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This is an article from the Feb. 22, 2010 issue
EXCERPT | March 2, 1981
The Long Road
Felled by a stroke, J.R. Richard tried to come back
On July 30, 1980, Astros All-Star pitcher J.R. Richard suffered a massive stroke. Seven months of intensive rehabilitation later the 6'8" righthander arrived at spring training in Cocoa, Fla., intent on returning to the major leagues. William Nack reported for SI.
When Richard arrived in Florida last week, there was little evidence that he had ever suffered a stroke. Not only had he regained feeling in his left side, but he also was speaking clearly and articulately and was moving about without so much as a limp. Only when he attempted to do exercises or movements on the mound—ones that especially required good reflexes and coordination—was there any clue that Richard wasn't entirely well.
The most troubling of Richard's problems has been his inability to make spatial perceptions. According to Dr. William Fields, his personal physician and the chairman of the Department of Neurology at the University of Texas Medical School at Houston, the right side of Richard's brain, the side damaged by the stroke, governs his ability to perceive the location and speed of objects moving through space—including a baseball coming in his direction. Richard has had trouble picking up objects in the left half of his field of vision, the doctor says, and at times has had to catch a ball with both hands.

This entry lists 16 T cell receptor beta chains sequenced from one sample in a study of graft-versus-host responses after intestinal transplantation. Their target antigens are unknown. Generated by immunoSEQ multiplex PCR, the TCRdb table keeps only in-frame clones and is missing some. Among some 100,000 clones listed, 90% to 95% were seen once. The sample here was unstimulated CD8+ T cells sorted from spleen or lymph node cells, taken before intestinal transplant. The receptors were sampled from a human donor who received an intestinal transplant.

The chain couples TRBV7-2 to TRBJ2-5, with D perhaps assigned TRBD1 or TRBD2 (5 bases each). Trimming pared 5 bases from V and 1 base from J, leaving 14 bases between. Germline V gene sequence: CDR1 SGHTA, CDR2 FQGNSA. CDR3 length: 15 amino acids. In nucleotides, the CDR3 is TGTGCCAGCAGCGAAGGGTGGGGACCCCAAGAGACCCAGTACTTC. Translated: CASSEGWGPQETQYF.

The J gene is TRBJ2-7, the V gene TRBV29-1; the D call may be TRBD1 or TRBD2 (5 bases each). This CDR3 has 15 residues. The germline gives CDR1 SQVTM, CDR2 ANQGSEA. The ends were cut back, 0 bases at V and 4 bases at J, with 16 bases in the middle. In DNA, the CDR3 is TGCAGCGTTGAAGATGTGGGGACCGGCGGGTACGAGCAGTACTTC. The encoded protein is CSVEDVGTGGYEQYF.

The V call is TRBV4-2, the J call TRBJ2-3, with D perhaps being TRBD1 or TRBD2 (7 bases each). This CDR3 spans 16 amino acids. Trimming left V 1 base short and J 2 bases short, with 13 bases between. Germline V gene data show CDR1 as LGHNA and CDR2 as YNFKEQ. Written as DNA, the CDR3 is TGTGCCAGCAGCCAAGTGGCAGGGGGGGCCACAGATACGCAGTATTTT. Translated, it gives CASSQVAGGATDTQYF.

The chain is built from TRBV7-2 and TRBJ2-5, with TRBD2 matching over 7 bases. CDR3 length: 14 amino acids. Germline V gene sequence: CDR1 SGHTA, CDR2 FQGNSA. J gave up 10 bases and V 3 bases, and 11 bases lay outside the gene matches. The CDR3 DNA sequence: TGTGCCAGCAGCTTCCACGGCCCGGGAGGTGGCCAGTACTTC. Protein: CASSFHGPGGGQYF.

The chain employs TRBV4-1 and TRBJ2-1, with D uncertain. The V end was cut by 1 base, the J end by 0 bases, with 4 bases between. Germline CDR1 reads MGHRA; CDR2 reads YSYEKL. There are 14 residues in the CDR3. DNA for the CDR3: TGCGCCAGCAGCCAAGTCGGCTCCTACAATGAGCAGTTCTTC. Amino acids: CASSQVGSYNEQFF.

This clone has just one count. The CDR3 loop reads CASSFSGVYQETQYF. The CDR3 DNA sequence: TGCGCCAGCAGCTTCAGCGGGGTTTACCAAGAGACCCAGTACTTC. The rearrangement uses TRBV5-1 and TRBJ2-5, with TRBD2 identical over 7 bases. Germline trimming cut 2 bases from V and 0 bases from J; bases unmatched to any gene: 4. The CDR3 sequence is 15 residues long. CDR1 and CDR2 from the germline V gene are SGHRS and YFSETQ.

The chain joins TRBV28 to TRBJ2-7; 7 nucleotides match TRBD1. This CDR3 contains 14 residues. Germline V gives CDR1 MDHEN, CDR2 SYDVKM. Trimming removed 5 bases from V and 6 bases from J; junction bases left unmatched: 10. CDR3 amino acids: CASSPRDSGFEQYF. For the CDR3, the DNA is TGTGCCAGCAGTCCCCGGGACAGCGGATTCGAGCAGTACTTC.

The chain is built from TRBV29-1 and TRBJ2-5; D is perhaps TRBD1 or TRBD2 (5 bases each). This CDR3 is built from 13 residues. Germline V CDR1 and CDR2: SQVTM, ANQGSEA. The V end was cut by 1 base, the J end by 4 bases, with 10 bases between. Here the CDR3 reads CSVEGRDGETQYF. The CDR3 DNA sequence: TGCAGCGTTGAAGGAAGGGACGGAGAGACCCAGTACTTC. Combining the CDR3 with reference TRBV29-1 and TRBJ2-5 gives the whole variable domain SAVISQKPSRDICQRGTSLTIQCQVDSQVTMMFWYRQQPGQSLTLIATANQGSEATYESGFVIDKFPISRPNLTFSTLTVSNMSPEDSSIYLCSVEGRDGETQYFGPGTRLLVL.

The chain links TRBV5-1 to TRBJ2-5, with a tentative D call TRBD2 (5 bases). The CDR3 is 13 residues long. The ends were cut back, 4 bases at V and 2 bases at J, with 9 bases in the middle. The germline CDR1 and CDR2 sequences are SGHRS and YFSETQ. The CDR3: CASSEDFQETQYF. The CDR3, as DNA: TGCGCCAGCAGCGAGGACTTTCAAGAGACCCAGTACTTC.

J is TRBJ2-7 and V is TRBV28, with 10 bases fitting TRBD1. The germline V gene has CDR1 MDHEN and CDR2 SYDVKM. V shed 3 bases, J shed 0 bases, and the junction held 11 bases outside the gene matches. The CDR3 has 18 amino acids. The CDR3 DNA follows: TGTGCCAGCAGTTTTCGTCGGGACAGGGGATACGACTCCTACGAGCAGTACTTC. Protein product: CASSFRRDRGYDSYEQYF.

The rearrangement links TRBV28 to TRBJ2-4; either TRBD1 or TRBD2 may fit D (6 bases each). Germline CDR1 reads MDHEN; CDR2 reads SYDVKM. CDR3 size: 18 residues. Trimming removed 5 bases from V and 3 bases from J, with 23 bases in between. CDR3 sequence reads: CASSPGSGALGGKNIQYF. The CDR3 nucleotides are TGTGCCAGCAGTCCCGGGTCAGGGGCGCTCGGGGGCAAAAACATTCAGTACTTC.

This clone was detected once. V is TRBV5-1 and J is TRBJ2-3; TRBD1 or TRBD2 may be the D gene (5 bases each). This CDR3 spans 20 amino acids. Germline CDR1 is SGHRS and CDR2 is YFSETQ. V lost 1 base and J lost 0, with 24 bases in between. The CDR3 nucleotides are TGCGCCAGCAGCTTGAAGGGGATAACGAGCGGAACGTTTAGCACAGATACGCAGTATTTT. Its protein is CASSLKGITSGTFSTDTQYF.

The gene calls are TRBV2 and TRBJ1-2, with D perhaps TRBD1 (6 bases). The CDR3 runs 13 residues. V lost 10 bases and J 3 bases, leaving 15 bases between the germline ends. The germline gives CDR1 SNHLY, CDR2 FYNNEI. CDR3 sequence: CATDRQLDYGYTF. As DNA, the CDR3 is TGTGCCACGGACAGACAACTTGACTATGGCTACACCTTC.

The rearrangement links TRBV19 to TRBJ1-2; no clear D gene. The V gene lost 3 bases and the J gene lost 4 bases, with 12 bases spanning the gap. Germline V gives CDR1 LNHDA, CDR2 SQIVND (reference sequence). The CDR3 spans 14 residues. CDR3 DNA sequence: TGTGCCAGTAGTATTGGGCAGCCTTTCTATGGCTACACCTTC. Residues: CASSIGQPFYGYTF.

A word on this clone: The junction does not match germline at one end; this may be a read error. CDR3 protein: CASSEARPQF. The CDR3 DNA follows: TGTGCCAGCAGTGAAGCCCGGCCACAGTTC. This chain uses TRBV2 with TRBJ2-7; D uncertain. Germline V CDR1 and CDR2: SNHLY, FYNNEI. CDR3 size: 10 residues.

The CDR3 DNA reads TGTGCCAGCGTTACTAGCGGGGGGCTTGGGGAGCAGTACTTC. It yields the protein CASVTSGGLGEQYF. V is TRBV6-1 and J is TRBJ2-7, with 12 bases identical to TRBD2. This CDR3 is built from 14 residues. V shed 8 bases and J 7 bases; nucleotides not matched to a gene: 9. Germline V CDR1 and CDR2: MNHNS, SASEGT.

"If I pick up the ball right from the catcher's hand, I don't have any problems," Richard says. "But if I don't see it right away, it's hard to find. It's like trying to find a ghost."
Richard never fully recovered, nor did he make it back to the big leagues. Within a decade, a run of bad investments and two divorces had left him destitute. He turned to the church and is now a minister in Houston.
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